Just as the novel has an affinity for the political but is not required to encompass the political, the poem has an affinity for philosophy but is not required to appeal to or include the philosophical. The writer has choices.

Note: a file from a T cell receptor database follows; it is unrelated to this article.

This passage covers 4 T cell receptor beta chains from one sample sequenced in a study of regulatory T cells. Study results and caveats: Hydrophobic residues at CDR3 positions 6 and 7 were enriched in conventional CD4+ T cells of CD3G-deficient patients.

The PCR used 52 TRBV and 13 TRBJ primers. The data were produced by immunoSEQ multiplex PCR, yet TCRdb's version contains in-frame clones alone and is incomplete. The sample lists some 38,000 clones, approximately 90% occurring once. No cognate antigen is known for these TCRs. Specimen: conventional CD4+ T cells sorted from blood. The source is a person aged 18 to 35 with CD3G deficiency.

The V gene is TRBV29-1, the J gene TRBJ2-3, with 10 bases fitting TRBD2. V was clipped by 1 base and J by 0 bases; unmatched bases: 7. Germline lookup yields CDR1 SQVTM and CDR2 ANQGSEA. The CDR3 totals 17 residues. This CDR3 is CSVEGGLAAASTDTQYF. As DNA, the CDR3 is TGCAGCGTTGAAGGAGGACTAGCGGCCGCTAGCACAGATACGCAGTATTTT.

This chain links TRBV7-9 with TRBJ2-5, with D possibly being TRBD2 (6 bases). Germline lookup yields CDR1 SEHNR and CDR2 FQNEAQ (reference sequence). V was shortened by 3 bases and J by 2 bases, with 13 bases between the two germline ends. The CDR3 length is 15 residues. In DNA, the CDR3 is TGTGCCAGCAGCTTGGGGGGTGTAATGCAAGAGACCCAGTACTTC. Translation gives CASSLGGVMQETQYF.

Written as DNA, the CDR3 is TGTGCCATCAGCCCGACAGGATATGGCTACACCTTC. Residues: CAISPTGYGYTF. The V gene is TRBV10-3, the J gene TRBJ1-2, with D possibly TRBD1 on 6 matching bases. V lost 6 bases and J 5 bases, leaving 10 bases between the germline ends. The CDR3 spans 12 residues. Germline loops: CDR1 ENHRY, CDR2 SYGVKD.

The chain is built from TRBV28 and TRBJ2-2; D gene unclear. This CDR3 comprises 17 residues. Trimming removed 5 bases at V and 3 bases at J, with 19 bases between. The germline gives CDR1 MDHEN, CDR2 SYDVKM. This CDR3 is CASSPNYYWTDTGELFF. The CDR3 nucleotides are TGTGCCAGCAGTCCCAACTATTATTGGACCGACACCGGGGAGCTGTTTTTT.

In fact, you are free to ignore me on the subject of the poetical/philosophical. One of the strongest passages to writing a good — or, as Harold Bloom likes to say, strong — poem is to name objects. Naming is not exactly the same as description: I’m speaking of solid names for solid things. Read Seamus Heaney, especially his famous poem “Digging,” and you will see how this works, how it plugs us into reality and astounds us as we make that connection with wood, water, fire, and air. We believe we are aware of the world but, stand on it though we do, we find ourselves separated from it and wanting to draw closer. This is why explorers head off for far parts, or climb Mount Everest, or search the sea for previously unseen underwater phenomena. It’s not simply curiosity, although curiosity is a mighty mobilizer, urging us to learn as much as possible. There is another component, and it is love. We love our planet (well, Donald Trump doesn’t, but most of us do). We have a planet that offers us a lot of what we need, and most of us know it is urgent that we save our planet from influence that corrodes the careful conservations scientists have sought to keep in place. More… “Poetry’s Affinity for Philosophy”